The use of machine learning (ML) in health care raises numerous ethical concerns, especially as models can amplify existing health inequities. Here, we outline ethical considerations for equitable ML in the advancement of health care. Specifically, we frame ethics of ML in health care through the lens of social justice. We describe ongoing efforts and outline challenges in a proposed pipeline of ethical ML in health, ranging from problem selection to post-deployment considerations. We close by summarizing recommendations to address these challenges.


Is there a role for statistics in artificial intelligence?

arXiv.org Artificial Intelligence

The research on and application of artificial intelligence (AI) has triggered a comprehensive scientific, economic, social and political discussion. Here we argue that statistics, as an interdisciplinary scientific field, plays a substantial role both for the theoretical and practical understanding of AI and for its future development. Statistics might even be considered a core element of AI. With its specialist knowledge of data evaluation, starting with the precise formulation of the research question and passing through a study design stage on to analysis and interpretation of the results, statistics is a natural partner for other disciplines in teaching, research and practice. This paper aims at contributing to the current discussion by highlighting the relevance of statistical methodology in the context of AI development. In particular, we discuss contributions of statistics to the field of artificial intelligence concerning methodological development, planning and design of studies, assessment of data quality and data collection, differentiation of causality and associations and assessment of uncertainty in results. Moreover, the paper also deals with the equally necessary and meaningful extension of curricula in schools and universities.


Precision Health Data: Requirements, Challenges and Existing Techniques for Data Security and Privacy

arXiv.org Artificial Intelligence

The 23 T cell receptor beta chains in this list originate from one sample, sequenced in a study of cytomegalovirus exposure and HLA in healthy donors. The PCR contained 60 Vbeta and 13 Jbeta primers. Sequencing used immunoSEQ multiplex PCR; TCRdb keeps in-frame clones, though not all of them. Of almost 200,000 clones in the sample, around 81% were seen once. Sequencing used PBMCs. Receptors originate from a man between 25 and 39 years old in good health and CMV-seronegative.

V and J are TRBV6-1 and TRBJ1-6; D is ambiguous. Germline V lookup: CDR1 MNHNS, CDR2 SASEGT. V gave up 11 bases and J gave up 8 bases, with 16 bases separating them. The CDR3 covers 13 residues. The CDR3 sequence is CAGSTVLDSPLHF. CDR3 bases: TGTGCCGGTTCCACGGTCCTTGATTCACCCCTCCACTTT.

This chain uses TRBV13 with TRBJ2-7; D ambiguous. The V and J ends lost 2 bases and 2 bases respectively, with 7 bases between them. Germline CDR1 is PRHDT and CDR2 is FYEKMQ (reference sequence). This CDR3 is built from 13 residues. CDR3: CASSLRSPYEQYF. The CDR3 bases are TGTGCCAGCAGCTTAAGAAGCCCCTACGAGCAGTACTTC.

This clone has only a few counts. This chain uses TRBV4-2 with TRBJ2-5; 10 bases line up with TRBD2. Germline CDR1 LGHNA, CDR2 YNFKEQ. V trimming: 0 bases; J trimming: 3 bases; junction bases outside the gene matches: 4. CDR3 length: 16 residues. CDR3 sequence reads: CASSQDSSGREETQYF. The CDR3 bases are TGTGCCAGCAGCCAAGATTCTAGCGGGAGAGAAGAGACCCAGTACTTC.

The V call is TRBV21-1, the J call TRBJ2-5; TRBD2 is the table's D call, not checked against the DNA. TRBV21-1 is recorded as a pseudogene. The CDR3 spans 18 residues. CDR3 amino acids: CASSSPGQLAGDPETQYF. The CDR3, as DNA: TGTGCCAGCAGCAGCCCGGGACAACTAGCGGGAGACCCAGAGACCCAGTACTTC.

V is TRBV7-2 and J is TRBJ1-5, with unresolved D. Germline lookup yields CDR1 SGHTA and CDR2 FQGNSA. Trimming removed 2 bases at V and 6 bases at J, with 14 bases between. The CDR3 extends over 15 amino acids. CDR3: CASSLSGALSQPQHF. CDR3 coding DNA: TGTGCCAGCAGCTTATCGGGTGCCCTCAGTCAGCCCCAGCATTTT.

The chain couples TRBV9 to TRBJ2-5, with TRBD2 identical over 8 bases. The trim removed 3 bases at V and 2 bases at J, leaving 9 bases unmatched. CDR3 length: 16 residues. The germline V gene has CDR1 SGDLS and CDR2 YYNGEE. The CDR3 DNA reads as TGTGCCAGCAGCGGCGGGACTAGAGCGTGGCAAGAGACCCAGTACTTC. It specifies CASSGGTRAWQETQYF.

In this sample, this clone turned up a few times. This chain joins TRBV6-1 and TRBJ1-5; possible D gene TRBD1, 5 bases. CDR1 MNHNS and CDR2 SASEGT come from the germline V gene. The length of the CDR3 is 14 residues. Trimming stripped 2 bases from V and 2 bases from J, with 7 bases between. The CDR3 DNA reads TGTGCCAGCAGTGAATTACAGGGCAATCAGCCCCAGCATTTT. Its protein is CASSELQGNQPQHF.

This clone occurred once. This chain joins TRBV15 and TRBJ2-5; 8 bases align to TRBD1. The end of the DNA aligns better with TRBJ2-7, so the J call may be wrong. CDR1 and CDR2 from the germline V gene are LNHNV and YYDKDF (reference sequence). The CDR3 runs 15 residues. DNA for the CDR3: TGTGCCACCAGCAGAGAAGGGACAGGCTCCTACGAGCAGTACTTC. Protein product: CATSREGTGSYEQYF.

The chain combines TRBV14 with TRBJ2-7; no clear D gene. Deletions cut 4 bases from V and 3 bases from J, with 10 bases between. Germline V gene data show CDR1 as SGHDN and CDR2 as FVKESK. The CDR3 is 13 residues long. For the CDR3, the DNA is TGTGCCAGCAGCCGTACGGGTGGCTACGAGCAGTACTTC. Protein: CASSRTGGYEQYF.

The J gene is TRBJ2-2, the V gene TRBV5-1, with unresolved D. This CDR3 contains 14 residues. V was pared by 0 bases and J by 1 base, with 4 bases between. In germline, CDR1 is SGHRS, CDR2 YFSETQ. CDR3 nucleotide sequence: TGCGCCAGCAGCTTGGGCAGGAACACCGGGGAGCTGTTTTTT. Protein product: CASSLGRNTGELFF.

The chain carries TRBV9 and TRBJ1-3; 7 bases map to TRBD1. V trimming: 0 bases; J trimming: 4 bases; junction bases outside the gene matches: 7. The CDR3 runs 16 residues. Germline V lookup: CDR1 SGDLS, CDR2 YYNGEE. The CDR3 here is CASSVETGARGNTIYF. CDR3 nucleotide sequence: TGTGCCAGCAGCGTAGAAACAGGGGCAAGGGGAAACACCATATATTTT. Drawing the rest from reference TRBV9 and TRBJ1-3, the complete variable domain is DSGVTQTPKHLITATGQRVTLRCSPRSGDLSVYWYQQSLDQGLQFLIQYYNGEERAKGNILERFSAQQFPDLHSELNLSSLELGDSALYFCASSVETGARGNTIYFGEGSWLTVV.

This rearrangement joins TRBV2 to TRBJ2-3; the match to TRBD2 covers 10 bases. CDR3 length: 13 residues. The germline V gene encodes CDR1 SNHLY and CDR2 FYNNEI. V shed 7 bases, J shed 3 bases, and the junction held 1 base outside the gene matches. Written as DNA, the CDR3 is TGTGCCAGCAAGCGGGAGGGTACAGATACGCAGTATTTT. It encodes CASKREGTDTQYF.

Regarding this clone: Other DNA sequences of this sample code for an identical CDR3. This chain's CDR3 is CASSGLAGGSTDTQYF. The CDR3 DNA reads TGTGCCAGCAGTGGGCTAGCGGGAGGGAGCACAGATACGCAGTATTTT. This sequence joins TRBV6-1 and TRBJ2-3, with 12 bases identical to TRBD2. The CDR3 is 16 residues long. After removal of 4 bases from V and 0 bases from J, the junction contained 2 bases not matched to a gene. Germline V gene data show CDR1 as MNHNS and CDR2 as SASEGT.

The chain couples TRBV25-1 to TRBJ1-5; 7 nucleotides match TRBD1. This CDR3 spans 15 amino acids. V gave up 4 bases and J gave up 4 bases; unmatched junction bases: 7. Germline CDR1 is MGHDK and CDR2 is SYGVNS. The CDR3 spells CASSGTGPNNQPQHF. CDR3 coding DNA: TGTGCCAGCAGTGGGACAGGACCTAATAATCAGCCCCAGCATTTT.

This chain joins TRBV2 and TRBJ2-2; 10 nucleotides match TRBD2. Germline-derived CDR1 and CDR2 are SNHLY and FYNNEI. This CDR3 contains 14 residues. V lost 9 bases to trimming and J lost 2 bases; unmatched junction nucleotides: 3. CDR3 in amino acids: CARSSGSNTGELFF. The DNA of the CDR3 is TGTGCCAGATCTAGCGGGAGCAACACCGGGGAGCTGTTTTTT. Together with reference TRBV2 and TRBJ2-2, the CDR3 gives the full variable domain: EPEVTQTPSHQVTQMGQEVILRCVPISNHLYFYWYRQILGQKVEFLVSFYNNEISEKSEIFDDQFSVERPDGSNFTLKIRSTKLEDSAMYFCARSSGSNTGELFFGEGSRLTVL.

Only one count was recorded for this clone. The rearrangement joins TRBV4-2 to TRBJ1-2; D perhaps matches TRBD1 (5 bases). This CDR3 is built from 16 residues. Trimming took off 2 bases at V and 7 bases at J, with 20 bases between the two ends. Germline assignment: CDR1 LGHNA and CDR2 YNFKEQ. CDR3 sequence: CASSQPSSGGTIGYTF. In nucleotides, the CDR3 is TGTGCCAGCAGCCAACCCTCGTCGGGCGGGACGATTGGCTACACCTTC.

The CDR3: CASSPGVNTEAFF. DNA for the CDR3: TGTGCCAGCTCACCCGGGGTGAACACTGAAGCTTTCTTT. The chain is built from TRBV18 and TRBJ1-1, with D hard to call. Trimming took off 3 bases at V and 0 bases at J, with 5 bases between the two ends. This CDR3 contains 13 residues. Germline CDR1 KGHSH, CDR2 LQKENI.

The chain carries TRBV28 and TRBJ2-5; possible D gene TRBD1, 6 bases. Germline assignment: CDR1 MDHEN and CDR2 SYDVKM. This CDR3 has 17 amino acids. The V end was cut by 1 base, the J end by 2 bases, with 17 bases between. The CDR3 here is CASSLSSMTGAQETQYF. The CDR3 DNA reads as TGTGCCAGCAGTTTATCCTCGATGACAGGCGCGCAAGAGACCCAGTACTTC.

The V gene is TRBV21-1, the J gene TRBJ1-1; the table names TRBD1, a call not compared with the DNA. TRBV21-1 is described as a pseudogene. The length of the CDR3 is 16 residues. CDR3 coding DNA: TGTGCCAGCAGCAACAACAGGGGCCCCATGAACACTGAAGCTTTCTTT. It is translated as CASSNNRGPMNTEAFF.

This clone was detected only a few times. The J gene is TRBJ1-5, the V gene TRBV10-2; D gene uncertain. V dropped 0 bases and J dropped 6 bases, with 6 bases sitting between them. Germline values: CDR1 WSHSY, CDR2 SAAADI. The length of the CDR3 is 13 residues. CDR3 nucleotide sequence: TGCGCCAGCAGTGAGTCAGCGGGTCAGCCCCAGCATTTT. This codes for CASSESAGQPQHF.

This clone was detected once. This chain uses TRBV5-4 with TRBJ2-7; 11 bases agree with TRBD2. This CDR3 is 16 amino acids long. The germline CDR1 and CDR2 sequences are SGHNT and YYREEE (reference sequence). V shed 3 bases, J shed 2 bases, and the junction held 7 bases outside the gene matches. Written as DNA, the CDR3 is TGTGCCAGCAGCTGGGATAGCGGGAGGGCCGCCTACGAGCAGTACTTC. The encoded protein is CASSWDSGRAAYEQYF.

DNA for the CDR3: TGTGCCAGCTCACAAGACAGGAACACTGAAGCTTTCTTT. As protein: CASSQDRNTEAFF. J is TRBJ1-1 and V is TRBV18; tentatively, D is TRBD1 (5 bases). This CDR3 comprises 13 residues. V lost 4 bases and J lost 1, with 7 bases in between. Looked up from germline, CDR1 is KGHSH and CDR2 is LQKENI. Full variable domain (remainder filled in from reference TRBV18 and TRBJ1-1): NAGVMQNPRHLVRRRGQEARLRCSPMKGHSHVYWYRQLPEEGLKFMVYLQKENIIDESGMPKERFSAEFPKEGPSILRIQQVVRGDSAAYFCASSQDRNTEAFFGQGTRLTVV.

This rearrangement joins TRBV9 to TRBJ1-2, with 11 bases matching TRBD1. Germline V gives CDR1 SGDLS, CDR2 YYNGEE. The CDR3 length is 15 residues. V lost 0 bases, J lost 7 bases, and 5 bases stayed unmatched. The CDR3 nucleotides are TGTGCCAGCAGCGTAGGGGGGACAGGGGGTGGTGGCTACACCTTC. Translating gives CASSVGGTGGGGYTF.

Precision health leverages information from various sources, including omics, lifestyle, environment, social media, medical records, and medical insurance claims to enable personalized care, prevent and predict illness, and precise treatments. It extensively uses sensing technologies (e.g., electronic health monitoring devices), computations (e.g., machine learning), and communication (e.g., interaction between the health data centers). As health data contain sensitive private information, including the identity of patient and carer and medical conditions of the patient, proper care is required at all times. Leakage of these private information affects the personal life, including bullying, high insurance premium, and loss of job due to the medical history. Thus, the security, privacy of and trust on the information are of utmost importance. Moreover, government legislation and ethics committees demand the security and privacy of healthcare data. Herein, in the light of precision health data security, privacy, ethical and regulatory requirements, finding the best methods and techniques for the utilization of the health data, and thus precision health is essential. In this regard, firstly, this paper explores the regulations, ethical guidelines around the world, and domain-specific needs. Then it presents the requirements and investigates the associated challenges. Secondly, this paper investigates secure and privacy-preserving machine learning methods suitable for the computation of precision health data along with their usage in relevant health projects. Finally, it illustrates the best available techniques for precision health data security and privacy with a conceptual system model that enables compliance, ethics clearance, consent management, medical innovations, and developments in the health domain.